Scammers using skimmers to get your debit and credit card info

Skimmers are getting harder and harder to spot. (Courtesy Prince George’s County Police Department)

Police in Prince George’s County, Maryland, say they’re investigating the theft of hundreds of thousands of dollars taken through card skimmers that are turning up not just on ATMs or at gas stations, but in convenience and grocery stores.

Lt. Joseph Bellino, who oversees the county police department’s Financial Crimes Unit, said recipients of SNAP benefits are particular targets. This year, about $700,000 in benefits from the Supplemental Nutrition Assistance Program has been stolen through the use of skimmers — devices that can record your PIN and drain your bank account.

“We started seeing a large increase in reports of individuals having their EBT benefits stolen about four weeks ago,” Bellino said.

Warnings about card skimmers are not new. What’s different, Bellino said, is how sophisticated some of the new skimmers look — as if they belong. “On the actual machine, they have the same key pads; they have the same style; they’ll work and fit like a glove into the actual point of sale credit card machine.

“You might assume that it would be difficult for someone to install a skimmer at a point of sale register inside a store, but Bellino said it’s not at all hard to do. “They can be affixed within seconds,” he said, simply by popping one over the existing machine.

He suggests doing an examination of the card reader, whether it’s at an ATM or in the checkout area of the grocery store. “Look for anything that’s loose, crooked, damaged, scratched,” he said.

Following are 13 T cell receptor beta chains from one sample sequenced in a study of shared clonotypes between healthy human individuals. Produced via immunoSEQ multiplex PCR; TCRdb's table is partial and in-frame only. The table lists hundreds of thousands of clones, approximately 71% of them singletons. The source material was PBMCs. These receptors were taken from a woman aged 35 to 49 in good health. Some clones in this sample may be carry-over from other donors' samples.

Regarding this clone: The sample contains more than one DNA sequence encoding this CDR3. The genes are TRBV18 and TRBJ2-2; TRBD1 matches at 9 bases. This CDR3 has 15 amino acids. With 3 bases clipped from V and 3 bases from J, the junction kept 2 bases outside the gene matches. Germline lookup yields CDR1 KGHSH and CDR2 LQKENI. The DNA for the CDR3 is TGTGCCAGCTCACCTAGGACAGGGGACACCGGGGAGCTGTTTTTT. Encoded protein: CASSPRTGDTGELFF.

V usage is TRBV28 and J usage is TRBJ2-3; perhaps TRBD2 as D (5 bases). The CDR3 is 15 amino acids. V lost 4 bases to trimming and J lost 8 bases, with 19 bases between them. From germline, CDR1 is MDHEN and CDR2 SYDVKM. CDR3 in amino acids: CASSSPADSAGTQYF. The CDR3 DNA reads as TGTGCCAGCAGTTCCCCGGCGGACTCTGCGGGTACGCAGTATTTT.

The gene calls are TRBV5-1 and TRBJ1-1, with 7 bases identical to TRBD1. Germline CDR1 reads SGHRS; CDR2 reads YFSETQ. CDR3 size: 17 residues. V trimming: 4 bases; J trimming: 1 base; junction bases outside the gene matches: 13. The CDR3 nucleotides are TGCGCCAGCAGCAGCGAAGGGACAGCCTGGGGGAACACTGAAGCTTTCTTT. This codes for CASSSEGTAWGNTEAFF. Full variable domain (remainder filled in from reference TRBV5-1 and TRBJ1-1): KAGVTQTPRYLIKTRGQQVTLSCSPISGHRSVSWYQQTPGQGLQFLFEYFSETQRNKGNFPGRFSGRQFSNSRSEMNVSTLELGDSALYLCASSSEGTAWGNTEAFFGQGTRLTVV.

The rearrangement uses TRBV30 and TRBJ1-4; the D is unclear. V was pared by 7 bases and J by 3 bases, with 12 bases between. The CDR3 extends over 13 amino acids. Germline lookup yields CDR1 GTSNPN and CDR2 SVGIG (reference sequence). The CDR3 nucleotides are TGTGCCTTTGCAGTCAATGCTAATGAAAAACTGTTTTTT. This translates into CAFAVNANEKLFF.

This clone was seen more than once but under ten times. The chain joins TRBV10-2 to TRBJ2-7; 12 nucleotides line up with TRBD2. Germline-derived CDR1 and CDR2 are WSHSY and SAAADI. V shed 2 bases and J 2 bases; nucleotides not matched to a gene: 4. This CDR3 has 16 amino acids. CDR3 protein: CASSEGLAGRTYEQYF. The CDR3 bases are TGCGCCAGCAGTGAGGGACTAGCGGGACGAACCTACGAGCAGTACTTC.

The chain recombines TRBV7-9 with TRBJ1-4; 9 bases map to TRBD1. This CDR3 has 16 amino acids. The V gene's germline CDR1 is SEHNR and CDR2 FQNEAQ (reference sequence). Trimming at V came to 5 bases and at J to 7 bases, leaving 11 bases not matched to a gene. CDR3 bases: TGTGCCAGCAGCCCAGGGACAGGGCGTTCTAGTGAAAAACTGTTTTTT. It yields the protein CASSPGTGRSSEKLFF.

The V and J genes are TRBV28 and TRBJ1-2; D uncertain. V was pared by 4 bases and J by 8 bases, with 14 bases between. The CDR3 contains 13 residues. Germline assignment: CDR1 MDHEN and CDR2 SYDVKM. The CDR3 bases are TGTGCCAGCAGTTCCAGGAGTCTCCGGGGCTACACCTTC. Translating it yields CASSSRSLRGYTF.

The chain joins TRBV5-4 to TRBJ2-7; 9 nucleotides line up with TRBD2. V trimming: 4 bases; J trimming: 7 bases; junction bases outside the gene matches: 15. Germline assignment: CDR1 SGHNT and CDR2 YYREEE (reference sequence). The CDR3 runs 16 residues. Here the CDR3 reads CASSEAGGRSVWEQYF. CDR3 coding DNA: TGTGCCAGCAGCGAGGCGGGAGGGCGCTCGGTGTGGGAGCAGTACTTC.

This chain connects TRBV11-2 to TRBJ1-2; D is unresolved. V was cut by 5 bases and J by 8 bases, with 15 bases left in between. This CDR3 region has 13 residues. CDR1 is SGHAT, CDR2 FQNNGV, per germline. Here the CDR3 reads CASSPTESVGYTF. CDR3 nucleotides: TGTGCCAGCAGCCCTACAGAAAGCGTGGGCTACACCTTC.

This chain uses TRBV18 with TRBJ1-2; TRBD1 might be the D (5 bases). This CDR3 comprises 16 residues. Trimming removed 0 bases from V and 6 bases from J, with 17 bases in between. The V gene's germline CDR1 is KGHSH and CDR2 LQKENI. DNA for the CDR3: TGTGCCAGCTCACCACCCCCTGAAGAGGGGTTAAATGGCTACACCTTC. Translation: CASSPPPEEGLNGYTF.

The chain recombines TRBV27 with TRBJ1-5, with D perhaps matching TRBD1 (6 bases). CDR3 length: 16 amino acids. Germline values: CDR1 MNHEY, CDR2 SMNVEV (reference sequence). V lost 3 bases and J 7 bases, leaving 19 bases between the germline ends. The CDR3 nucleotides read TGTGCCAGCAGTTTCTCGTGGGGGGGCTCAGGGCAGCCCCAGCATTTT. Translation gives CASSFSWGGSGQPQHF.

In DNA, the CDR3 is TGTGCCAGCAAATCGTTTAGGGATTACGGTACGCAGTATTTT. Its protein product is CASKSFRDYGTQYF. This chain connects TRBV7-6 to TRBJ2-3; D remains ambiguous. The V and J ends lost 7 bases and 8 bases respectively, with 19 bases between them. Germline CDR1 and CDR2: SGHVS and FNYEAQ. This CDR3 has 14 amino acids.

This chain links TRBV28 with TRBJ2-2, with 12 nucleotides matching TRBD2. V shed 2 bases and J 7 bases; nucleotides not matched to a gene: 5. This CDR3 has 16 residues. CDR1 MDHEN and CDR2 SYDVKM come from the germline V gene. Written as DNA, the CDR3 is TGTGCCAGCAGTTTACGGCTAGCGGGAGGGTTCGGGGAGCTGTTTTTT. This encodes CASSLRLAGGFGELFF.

Bellino advises against using a debit card; use your credit card instead. If you have a card with chip technology, use that one — fewer devices in the U.S. are capable of stealing chip data, police say.

Those receiving EBT or SNAP benefits, Bellino said, should change their PIN numbers regularly. And if you think your card has been skimmed, cancel it and contact social services.

“Because right now, the state doesn’t have the capability to reimburse victims who’ve lost this needed assistance, Bellino said. “And so, we have many in these vulnerable communities who are losing funds, much needed funds, they need to support their families and children.”

Bellino said the devices have turned up all over Prince George’s County, including in rural communities and inside the Beltway, and that anyone, not just SNAP recipients, is vulnerable. “It’s affecting everybody,” he said.

The county police have posted photos of what to look for.

Skimmers look very real, but there are things you can look for. (Courtesy Prince George’s County Police Department)
Here’s what a scanner without a skimmer looks like. (Courtesy Prince George’s County Police Department)
Kate Ryan

As a member of the award-winning WTOP News, Kate is focused on state and local government. Her focus has always been on how decisions made in a council chamber or state house affect your house. She's also covered breaking news, education and more.

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